Through a stack of personal journals, this video reconstructs a biography of the South Dakota-born, New York City-enlightened artist James Wentzy. Tracing his days starting out as a struggling artist and later involved as an AIDS activist, the video provides an intimate portrait of a neglected hero. Wentzy reads from journals and shares old family snapshots and notebook sketches. “I hope I don’t die of sainthood,” Wentzy jokes in an entry from 1990—the pivotal time when he was becoming involved with ACT-UP and beginning to live healthier after the revelation of his HIV-positive status.
Produced for Britain’s Channel 4, Bright Eyes is an impressive and complex essay detailing the various factors that have colluded to misrepresent the true nature of the threat posed by AIDS. Exposing the relationship between the mass media, scientific systems of classification, and definitions of pathology, Marshall pinpoints the construction of sexual politics based on a reactionary morality. The video places the AIDS crisis in the context of the historical persecution of homosexuals and focuses on the efforts of gay activist groups to combat social and medical prejudice.
This video is a moving personal documentary about Danny, a friend of Kybartas who died of an AIDS-related illness in 1986. This powerful work explores the reason for Danny’s return home and his attempts to reconcile his relationship with his family members who had difficulty facing his homosexuality and his imminent death. Retracing Danny’s memory of his once-high lifestyle in the clubs and gyms of Miami, Danny avoids sentimentalizing its subject as it juxtaposes images, text, and voice-over to build a sense of the psychological struggle brought on by Danny’s impending, premature death.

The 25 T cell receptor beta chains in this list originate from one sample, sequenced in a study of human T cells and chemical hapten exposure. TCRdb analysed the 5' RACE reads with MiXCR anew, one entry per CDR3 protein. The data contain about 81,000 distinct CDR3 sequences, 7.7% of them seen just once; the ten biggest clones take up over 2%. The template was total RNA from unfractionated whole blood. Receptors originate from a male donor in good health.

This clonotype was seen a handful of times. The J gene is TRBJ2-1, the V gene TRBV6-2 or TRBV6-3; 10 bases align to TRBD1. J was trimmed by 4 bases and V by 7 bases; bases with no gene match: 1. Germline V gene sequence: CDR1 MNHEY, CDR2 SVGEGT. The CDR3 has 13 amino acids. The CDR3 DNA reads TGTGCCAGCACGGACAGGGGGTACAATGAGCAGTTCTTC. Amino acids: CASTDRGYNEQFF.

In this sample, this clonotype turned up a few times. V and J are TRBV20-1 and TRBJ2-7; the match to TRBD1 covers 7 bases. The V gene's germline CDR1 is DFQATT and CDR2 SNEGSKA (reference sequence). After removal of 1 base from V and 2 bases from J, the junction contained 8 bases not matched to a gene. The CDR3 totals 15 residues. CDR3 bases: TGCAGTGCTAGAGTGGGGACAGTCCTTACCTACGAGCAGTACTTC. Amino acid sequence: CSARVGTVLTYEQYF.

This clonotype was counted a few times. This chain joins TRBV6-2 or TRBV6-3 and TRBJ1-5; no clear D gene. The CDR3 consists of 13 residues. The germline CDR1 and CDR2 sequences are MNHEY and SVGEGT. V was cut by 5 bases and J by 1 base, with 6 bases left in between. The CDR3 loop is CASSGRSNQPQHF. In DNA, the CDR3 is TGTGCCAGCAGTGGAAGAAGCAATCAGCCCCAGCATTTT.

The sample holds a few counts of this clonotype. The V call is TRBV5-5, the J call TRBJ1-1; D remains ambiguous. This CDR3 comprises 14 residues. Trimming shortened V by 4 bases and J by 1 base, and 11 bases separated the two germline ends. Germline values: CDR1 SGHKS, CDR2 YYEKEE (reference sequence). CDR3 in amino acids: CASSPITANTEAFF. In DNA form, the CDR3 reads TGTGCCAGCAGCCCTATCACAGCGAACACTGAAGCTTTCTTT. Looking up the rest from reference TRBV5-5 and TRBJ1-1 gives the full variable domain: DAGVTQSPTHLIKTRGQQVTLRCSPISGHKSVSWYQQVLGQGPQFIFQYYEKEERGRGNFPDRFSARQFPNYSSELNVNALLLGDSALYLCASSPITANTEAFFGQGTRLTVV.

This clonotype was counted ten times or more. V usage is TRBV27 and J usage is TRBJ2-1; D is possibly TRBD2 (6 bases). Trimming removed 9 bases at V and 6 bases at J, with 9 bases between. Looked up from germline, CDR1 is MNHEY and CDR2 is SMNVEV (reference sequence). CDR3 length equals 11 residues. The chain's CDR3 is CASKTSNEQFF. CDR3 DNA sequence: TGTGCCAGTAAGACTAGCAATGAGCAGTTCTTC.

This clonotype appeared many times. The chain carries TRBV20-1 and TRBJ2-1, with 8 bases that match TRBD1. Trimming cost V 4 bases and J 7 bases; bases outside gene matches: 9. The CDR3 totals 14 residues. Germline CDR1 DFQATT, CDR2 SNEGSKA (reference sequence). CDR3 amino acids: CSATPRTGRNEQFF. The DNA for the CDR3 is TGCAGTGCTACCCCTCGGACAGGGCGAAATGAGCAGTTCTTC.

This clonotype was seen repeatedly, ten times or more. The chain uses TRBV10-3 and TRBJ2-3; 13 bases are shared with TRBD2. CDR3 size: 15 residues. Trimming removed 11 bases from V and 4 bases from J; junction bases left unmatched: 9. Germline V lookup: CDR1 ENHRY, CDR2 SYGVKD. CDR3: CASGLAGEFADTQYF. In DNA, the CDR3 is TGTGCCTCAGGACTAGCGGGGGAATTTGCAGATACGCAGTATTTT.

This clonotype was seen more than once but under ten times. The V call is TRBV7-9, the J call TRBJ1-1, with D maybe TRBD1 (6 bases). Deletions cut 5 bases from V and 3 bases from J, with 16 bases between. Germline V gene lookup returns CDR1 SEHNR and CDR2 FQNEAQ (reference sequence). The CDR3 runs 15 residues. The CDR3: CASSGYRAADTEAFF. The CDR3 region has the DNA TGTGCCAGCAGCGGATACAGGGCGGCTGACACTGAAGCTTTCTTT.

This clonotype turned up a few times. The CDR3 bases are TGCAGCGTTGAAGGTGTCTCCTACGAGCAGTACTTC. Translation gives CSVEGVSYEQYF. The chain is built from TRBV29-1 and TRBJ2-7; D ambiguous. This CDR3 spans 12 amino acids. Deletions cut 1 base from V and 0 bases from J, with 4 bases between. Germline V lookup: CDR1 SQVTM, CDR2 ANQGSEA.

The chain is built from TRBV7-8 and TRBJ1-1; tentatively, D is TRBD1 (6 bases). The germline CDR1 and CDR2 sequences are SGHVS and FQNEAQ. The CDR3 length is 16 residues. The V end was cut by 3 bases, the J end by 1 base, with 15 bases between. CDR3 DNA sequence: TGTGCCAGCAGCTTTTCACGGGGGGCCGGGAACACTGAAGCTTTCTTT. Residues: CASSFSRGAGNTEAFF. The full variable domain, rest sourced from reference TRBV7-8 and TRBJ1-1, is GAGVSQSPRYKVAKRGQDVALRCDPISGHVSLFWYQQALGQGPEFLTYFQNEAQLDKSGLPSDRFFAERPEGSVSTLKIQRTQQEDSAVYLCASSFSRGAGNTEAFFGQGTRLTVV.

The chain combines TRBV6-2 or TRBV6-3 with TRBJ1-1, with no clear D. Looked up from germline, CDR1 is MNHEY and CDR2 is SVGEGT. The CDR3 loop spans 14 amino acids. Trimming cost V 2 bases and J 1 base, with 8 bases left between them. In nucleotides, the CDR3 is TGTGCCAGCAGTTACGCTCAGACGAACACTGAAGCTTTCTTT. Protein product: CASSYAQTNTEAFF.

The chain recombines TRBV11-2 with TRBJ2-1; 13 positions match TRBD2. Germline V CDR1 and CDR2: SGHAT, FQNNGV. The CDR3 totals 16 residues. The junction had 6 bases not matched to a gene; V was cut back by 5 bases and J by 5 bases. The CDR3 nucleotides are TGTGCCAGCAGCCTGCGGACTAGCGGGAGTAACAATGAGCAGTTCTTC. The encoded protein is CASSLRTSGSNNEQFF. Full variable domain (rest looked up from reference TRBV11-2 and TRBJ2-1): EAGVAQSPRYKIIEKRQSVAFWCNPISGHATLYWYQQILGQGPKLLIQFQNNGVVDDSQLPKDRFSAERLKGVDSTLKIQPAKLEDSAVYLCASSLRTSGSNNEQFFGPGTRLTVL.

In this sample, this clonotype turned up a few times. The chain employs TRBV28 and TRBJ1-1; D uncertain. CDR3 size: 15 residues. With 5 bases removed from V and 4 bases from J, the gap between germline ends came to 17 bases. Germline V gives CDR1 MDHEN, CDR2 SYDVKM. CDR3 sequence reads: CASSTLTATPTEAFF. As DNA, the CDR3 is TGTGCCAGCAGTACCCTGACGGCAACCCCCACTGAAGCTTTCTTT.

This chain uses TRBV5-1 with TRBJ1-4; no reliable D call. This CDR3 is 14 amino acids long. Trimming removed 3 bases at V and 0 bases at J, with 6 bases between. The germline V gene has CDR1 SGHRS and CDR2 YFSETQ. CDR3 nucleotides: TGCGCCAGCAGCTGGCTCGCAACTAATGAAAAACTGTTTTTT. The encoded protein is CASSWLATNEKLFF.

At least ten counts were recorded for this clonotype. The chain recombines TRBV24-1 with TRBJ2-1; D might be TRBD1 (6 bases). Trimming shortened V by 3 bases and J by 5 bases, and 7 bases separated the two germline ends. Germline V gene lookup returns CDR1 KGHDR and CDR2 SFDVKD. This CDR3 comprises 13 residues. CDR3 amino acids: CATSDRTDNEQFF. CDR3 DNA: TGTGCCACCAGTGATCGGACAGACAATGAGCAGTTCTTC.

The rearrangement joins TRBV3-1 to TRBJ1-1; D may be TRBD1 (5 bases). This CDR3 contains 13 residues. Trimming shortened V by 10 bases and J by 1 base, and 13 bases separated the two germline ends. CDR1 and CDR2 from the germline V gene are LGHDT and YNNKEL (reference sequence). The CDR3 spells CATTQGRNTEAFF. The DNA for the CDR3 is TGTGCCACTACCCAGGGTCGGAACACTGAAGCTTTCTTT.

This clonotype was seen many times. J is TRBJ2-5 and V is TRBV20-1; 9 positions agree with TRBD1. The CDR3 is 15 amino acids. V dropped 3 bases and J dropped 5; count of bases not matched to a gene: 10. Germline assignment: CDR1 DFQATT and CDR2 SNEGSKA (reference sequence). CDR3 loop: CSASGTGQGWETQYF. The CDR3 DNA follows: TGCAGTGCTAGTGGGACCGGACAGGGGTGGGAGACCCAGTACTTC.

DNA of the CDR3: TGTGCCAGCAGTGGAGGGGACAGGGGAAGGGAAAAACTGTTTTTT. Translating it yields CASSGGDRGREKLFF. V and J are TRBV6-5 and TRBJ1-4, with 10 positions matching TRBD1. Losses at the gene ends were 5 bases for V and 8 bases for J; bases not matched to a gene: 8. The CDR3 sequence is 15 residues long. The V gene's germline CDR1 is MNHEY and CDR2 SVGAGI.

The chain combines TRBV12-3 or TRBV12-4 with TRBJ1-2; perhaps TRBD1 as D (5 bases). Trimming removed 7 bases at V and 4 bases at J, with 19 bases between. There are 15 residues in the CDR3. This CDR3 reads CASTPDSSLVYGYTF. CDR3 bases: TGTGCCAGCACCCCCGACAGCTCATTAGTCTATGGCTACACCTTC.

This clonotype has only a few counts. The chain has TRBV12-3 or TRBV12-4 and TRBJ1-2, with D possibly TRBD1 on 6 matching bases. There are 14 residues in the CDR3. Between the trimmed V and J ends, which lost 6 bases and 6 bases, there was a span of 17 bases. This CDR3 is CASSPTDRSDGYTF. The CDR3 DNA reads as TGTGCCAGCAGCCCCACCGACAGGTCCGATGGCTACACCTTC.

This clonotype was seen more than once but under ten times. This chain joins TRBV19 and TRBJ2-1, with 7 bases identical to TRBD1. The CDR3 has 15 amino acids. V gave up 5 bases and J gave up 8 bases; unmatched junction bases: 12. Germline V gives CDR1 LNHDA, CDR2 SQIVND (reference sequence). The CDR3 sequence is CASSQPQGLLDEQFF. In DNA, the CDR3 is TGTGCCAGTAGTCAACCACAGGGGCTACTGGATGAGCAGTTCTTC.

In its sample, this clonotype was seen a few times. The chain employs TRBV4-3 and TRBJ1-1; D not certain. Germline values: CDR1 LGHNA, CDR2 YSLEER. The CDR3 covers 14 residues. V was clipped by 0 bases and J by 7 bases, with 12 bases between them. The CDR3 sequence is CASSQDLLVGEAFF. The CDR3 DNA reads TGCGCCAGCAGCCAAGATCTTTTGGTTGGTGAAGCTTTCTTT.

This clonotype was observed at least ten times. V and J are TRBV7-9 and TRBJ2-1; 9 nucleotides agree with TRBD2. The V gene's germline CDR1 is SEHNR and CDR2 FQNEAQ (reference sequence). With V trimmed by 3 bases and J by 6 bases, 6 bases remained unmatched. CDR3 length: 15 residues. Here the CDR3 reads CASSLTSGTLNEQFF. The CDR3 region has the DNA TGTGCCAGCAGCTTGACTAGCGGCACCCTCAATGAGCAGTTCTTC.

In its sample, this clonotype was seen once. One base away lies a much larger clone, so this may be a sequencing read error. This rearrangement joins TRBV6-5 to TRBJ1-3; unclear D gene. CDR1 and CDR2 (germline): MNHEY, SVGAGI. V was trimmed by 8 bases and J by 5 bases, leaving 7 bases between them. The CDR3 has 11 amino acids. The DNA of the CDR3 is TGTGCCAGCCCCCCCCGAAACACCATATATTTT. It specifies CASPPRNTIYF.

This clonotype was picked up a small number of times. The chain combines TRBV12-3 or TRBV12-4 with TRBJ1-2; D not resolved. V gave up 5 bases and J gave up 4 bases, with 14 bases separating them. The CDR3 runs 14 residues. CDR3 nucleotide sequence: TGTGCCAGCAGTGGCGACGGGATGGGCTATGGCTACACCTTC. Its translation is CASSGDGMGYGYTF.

This video collects public service announcements created by a number of independent producers, including Jem Cohen and Michael Stipe of R.E.M. Powerful and provocative, these PSAs address issues such as organic farming, abortion rights, street harassment, and the environment. Included are:
They Have Dreams by Natalie Merchant and Abigail Simon which focuses on the plight of homeless children.
The third compilation in this series of progressive, creative public service announcements for under-reported issues. Featuring various styles and formats, from street photography to optical printing, from edgy black and white film to hand-drawn animation, the seven spots in this latest installment are:
The Breathing Tree by Eric Darnell and Doug Loveid, an animated easy-to-understand explanation of how forests contribute to life by producing oxygen.
In the spring of 1988, video-maker/activist Gregg Bordowitz tested HIV-antibody positive. He then quit drinking and taking drugs and came out to his parents as a gay man. This imaginative autobiographical documentary began as an inquiry into these events and the cultural climate surrounding them. While writing the film, a close friend was diagnosed with breast cancer and his grandparents were killed in a car accident. The cumulative impact of these events challenged his sense of identity, the way he understood his own diagnosis, and the relationships between Illness and history.